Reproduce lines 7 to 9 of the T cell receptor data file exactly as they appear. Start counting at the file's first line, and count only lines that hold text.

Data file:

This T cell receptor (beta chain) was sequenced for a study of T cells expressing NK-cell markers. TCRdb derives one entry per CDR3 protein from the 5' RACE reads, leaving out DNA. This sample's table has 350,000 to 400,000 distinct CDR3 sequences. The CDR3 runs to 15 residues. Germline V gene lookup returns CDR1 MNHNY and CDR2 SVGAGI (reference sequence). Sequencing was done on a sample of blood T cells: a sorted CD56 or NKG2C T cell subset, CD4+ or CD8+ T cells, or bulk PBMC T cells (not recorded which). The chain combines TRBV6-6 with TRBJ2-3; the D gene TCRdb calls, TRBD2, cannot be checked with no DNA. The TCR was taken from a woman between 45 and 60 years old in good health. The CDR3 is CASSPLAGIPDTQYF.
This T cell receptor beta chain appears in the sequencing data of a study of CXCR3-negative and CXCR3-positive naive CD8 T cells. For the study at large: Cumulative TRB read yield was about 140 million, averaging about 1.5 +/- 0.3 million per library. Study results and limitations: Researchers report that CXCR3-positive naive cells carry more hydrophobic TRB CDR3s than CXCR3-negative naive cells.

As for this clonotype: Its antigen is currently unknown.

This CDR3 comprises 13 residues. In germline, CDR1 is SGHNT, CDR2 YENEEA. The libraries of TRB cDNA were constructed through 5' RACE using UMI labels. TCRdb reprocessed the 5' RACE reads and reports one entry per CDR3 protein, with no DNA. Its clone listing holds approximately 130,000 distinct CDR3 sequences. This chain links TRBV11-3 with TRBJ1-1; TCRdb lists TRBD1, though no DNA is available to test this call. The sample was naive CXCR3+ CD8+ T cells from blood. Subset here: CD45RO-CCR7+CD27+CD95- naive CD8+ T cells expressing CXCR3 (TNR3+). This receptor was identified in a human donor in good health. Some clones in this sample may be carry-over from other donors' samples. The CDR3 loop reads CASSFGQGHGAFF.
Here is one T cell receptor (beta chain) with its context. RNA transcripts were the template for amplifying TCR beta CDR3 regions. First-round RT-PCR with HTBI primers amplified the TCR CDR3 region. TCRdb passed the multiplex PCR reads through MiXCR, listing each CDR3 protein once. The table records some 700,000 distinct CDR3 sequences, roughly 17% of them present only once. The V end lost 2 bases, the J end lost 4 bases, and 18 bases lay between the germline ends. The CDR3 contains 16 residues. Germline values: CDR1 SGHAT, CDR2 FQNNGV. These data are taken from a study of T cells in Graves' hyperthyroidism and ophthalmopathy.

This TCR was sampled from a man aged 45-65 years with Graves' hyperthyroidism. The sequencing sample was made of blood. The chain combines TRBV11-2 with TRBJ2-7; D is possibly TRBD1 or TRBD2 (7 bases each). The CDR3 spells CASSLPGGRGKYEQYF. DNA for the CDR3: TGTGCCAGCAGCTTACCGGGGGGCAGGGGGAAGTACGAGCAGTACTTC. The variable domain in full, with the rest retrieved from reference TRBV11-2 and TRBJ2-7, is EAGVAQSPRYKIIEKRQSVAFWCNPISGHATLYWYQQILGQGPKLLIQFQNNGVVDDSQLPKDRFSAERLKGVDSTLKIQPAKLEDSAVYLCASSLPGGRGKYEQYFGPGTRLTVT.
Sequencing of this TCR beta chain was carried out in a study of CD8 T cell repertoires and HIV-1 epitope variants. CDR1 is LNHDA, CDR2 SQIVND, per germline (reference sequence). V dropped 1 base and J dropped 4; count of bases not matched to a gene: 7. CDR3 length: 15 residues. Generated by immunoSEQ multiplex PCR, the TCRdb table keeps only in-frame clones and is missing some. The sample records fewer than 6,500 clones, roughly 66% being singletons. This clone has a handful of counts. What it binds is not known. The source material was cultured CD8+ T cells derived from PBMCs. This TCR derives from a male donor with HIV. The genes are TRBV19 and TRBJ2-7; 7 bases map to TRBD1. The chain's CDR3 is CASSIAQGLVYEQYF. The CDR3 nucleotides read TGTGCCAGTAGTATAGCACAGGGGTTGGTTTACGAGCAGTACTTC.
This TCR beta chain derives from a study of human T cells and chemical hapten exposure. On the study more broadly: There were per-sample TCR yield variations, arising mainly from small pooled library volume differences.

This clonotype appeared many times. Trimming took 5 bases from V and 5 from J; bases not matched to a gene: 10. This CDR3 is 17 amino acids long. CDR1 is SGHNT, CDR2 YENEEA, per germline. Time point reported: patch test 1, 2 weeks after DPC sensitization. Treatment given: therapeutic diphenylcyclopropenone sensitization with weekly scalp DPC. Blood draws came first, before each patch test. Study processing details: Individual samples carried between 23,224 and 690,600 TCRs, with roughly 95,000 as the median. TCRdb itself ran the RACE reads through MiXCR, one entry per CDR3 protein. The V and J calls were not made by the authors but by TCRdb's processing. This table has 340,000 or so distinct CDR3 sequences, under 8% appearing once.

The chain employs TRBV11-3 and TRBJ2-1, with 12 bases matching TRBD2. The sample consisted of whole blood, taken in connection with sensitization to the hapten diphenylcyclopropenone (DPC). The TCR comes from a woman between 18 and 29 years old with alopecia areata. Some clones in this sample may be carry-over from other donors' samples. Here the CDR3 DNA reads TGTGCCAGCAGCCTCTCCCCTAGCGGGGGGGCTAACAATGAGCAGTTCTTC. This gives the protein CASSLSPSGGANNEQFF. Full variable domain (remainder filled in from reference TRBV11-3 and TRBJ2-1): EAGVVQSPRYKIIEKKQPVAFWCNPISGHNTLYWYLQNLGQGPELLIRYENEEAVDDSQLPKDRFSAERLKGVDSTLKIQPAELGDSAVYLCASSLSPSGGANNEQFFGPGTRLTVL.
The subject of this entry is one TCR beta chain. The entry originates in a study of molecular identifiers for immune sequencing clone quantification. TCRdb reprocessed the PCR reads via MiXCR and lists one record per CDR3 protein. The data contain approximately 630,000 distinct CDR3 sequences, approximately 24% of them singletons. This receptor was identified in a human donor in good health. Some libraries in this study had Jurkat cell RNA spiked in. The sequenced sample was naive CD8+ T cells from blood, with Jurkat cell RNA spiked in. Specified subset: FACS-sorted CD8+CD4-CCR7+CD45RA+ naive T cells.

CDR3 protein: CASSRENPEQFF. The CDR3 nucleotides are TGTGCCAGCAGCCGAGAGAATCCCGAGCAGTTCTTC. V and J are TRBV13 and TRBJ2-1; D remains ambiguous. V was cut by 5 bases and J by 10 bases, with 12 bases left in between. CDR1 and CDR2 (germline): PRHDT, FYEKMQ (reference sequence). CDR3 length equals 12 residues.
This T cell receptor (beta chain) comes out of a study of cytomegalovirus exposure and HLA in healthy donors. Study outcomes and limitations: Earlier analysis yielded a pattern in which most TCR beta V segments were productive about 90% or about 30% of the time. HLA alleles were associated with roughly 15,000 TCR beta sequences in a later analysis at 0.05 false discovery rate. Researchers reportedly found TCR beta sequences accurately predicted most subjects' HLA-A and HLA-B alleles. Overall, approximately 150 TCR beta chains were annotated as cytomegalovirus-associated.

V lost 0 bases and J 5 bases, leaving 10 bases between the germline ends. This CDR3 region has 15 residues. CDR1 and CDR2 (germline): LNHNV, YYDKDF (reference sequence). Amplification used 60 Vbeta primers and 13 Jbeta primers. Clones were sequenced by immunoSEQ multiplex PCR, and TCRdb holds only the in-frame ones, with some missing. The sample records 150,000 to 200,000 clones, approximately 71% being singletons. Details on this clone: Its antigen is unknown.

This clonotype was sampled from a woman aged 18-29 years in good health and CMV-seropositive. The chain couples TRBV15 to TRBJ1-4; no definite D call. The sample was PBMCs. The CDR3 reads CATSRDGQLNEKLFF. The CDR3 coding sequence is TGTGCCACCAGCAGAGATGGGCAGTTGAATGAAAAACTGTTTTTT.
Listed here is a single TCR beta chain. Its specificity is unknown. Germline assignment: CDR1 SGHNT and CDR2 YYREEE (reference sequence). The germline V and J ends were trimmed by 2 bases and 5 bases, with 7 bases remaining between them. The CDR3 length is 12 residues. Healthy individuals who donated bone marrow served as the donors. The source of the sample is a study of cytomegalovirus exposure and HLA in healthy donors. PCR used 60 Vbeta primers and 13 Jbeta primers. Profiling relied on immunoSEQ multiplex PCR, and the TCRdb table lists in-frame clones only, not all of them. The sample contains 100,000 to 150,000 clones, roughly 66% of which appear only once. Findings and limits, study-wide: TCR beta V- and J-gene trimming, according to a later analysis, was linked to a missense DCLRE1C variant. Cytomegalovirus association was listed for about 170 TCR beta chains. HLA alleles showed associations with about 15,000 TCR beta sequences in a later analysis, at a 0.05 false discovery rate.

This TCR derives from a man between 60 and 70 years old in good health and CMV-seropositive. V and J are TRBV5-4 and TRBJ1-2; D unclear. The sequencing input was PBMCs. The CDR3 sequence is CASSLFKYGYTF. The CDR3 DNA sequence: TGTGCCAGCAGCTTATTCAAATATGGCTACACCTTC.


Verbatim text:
Sequencing of this TCR beta chain was carried out in a study of CD8 T cell repertoires and HIV-1 epitope variants. CDR1 is LNHDA, CDR2 SQIVND, per germline (reference sequence). V dropped 1 base and J dropped 4; count of bases not matched to a gene: 7. CDR3 length: 15 residues. Generated by immunoSEQ multiplex PCR, the TCRdb table keeps only in-frame clones and is missing some. The sample records fewer than 6,500 clones, roughly 66% being singletons. This clone has a handful of counts. What it binds is not known. The source material was cultured CD8+ T cells derived from PBMCs. This TCR derives from a male donor with HIV. The genes are TRBV19 and TRBJ2-7; 7 bases map to TRBD1. The chain's CDR3 is CASSIAQGLVYEQYF. The CDR3 nucleotides read TGTGCCAGTAGTATAGCACAGGGGTTGGTTTACGAGCAGTACTTC.
This TCR beta chain derives from a study of human T cells and chemical hapten exposure. On the study more broadly: There were per-sample TCR yield variations, arising mainly from small pooled library volume differences.

This clonotype appeared many times. Trimming took 5 bases from V and 5 from J; bases not matched to a gene: 10. This CDR3 is 17 amino acids long. CDR1 is SGHNT, CDR2 YENEEA, per germline. Time point reported: patch test 1, 2 weeks after DPC sensitization. Treatment given: therapeutic diphenylcyclopropenone sensitization with weekly scalp DPC. Blood draws came first, before each patch test. Study processing details: Individual samples carried between 23,224 and 690,600 TCRs, with roughly 95,000 as the median. TCRdb itself ran the RACE reads through MiXCR, one entry per CDR3 protein. The V and J calls were not made by the authors but by TCRdb's processing. This table has 340,000 or so distinct CDR3 sequences, under 8% appearing once.